Good news, mysql-server package doesn’t suck miserably on Debian 5.0 or Ubuntu 8.10, unlike previous versions did (there were quite a few rants about CHECK TABLES being ran on huge healthy InnoDB tables, mysqld_safe would suddenly use 100% CPU, binlogs would be placed on /var/run/ and cleaned up on restart, etc).

Now, Ubuntu provides you with AppArmor (my new favorite security thing :) profile that doesn’t suck either, and Debian is a bit rude:
There is ‘tasksel’ tool, which allows you to install groups of packages. Debian has a task ‘Database server’ which will install PostgreSQL. Ubuntu is more politically correct and has renamed that task to “PostgreSQL server”.

MySQL has to do quite some work to repair its image in OS-engineer-geek mindsets, these people tend to love PG more, and once project is community-led, most active participants win the decisive power.

Quite important to look at versions – Ubuntu Intrepid carries 5.0.67, and Debian carries 5.0.51. As I’m way more exposed to everyday issues within MySQL, I value distributions that don’t just backport security fixes, but use MySQL bugfix releases way more proactively. The difference between those two versions has a nearly full year of performance, stability and feature maturity work (and thats really LOTS of real hard intensive work by my teammates). Debian will probably stay at that exact version, unless one uses ‘testing’ or ‘unstable’ packages – so over time the gap will just widen.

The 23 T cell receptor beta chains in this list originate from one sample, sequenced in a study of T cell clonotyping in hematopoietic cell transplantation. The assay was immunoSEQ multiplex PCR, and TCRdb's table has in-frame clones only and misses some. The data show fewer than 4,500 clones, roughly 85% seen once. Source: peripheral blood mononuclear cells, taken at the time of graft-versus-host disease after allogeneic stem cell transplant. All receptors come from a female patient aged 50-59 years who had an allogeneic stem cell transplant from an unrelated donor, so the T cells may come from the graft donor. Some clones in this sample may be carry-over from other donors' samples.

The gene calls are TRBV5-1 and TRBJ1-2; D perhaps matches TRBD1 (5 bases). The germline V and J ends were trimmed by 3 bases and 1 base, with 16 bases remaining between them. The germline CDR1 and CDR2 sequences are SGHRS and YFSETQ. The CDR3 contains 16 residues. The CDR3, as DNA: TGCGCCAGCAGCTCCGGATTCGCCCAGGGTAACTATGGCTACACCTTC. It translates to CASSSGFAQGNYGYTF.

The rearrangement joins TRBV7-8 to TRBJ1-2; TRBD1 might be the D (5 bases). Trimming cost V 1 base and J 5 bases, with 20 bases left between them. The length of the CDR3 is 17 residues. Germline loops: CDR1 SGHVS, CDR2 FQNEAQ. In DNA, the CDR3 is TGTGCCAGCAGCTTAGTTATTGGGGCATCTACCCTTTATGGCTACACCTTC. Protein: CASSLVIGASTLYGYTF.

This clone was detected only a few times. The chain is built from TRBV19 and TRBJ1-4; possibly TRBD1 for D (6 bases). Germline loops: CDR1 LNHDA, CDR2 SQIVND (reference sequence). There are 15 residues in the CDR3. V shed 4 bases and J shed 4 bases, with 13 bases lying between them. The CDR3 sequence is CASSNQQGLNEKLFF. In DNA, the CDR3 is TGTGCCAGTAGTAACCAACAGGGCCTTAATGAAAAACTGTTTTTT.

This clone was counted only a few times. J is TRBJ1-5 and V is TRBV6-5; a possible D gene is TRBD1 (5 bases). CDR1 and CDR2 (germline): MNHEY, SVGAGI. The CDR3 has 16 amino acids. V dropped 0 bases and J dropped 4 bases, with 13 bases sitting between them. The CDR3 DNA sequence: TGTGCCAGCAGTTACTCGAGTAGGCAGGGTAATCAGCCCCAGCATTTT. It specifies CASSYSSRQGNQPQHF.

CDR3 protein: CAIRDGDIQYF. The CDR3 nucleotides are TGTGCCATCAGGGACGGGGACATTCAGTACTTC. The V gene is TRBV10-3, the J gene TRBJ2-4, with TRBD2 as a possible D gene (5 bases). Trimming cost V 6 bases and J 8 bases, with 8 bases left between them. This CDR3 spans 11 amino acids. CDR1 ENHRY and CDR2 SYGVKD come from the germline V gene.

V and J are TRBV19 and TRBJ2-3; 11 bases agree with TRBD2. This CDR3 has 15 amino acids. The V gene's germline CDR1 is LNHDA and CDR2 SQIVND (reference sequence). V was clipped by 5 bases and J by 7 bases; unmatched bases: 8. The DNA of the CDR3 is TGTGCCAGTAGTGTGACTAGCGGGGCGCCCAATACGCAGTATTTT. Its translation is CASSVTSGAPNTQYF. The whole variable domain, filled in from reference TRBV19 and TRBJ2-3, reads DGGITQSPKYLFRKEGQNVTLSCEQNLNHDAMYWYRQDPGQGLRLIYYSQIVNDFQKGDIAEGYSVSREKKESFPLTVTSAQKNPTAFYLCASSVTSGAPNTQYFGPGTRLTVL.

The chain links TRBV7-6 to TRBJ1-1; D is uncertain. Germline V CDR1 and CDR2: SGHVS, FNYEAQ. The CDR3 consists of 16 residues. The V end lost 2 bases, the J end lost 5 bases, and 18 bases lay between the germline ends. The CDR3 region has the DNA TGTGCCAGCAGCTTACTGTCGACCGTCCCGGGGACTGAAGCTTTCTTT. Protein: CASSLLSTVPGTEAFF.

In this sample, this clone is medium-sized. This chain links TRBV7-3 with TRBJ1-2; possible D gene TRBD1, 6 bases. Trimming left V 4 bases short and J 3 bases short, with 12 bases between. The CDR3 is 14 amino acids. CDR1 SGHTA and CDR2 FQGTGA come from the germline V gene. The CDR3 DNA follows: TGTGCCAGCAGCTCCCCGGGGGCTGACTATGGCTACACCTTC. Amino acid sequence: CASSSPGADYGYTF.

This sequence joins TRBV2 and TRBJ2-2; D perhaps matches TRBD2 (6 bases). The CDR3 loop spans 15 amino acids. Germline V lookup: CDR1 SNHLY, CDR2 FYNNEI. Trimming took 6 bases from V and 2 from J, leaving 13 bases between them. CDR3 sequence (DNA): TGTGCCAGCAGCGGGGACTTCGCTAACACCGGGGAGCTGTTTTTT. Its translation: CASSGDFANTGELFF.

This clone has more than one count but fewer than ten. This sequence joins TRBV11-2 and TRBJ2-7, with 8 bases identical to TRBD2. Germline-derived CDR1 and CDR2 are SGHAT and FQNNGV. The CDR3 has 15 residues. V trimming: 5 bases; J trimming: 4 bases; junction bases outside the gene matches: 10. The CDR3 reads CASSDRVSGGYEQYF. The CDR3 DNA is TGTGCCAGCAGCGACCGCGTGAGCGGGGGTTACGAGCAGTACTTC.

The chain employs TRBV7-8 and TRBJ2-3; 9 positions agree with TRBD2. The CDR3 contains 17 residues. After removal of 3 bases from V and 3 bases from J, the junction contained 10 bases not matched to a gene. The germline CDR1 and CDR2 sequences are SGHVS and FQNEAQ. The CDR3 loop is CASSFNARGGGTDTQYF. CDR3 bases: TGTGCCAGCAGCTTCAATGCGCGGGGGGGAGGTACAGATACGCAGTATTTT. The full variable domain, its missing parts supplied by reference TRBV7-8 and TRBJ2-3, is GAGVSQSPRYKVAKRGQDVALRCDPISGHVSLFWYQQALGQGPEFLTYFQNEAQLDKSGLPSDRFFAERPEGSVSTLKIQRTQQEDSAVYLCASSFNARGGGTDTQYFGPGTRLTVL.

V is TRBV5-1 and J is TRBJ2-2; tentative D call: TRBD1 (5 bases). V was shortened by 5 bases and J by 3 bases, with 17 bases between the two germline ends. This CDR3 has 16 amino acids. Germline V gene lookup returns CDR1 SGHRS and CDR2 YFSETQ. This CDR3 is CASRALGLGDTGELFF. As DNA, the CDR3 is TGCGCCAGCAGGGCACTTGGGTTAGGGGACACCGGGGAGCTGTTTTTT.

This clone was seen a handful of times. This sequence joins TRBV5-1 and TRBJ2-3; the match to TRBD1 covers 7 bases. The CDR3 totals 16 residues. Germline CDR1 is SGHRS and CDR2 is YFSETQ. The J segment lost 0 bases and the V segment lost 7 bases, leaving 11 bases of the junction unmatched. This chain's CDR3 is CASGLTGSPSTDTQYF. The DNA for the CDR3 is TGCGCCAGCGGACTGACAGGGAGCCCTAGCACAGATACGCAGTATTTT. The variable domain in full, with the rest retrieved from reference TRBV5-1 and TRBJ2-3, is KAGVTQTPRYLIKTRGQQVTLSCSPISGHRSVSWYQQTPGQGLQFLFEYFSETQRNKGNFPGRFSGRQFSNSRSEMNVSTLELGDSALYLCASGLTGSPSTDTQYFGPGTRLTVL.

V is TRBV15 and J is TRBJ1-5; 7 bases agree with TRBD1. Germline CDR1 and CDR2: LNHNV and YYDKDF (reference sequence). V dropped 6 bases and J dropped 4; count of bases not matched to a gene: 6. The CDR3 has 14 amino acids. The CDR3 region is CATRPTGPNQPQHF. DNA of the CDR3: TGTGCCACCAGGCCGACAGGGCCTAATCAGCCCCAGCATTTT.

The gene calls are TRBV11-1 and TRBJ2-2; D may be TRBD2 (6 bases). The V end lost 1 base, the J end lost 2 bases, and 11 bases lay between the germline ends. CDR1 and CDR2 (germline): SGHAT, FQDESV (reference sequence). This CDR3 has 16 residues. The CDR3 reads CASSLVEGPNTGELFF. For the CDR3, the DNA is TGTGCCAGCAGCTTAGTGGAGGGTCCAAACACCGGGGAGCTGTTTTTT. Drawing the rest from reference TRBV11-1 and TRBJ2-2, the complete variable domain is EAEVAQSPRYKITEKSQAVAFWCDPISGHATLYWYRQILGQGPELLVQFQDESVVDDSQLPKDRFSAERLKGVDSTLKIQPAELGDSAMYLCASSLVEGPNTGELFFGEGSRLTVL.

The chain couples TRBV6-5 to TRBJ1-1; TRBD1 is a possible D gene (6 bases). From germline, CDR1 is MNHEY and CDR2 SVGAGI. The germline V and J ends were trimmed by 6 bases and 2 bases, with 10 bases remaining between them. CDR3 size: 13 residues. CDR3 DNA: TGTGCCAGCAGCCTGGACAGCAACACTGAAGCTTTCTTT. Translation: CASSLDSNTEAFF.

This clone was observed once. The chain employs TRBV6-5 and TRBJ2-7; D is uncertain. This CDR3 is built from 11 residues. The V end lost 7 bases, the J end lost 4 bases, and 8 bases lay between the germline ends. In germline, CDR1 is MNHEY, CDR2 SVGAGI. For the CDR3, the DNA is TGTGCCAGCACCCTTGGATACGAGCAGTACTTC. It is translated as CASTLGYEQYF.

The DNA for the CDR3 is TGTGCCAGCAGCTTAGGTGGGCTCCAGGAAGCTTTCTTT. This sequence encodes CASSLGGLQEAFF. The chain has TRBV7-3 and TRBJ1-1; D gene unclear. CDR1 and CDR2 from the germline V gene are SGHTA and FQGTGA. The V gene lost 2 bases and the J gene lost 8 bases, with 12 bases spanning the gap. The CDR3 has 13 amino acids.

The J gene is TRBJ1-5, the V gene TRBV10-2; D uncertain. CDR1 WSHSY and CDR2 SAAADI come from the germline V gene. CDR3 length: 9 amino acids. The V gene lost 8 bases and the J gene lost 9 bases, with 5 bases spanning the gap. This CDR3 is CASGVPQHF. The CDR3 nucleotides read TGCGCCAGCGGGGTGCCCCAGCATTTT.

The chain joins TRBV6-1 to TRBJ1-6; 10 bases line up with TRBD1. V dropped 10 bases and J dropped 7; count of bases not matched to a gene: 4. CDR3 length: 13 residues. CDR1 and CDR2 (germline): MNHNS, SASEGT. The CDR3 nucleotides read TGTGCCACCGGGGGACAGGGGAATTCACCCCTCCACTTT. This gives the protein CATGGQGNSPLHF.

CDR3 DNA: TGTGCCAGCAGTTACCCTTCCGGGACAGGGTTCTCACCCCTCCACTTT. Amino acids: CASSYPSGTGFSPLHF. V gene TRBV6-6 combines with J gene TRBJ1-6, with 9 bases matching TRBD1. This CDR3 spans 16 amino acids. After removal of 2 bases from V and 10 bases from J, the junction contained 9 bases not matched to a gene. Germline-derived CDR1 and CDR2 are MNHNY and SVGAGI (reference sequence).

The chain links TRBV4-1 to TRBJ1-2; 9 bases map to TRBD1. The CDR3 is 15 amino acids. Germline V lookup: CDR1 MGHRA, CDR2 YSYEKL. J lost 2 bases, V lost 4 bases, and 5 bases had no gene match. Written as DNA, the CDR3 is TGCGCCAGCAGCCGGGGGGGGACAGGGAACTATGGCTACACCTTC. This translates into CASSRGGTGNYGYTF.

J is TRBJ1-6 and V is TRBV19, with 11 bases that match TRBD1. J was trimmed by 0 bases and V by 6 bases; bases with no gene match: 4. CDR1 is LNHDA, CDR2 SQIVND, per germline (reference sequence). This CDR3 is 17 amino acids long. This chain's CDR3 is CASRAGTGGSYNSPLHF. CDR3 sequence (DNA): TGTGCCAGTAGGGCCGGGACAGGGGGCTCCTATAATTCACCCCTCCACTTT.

Oh, and why I ended up writing this today – Ubuntu/Canonical people were really nice and open, and tried to get as much as possible of feedback to make MySQL shine on their distribution. Gotta say, they’re already leading :)

.. some thoughts on Citizendium

Open-source communities have quite a lot of antagonism against their open-source ‘rivals’, instead of seeing as partners against Greater Evils. I imagine that bootstrapping a project like Citizendium is a huge task, so I followed some of the discussions in their forums:

  • It’s a nightmare. Only Mozilla Thunderbird gets more disrespect from me. – Lead developer Jason describes the software they use, mediawiki.
  • Can we like anonymize some stuff and submit Mediawiki to WorseThanFailure? – Technical liasion [sic] Zachary suggests.

Of course, being forced to run open-source package from greatest ‘rival’ is pain oh pain. Citizendium team even forked software, called it CaesarWiki.
This is how improvements to the fork are described:

Well, hypothetically, we can do whatever we want in terms of improving MediaWiki, including working on the difference engine.
However, I think that it’s more likely that any changes in that area will filter down from work done by the MediaWiki team.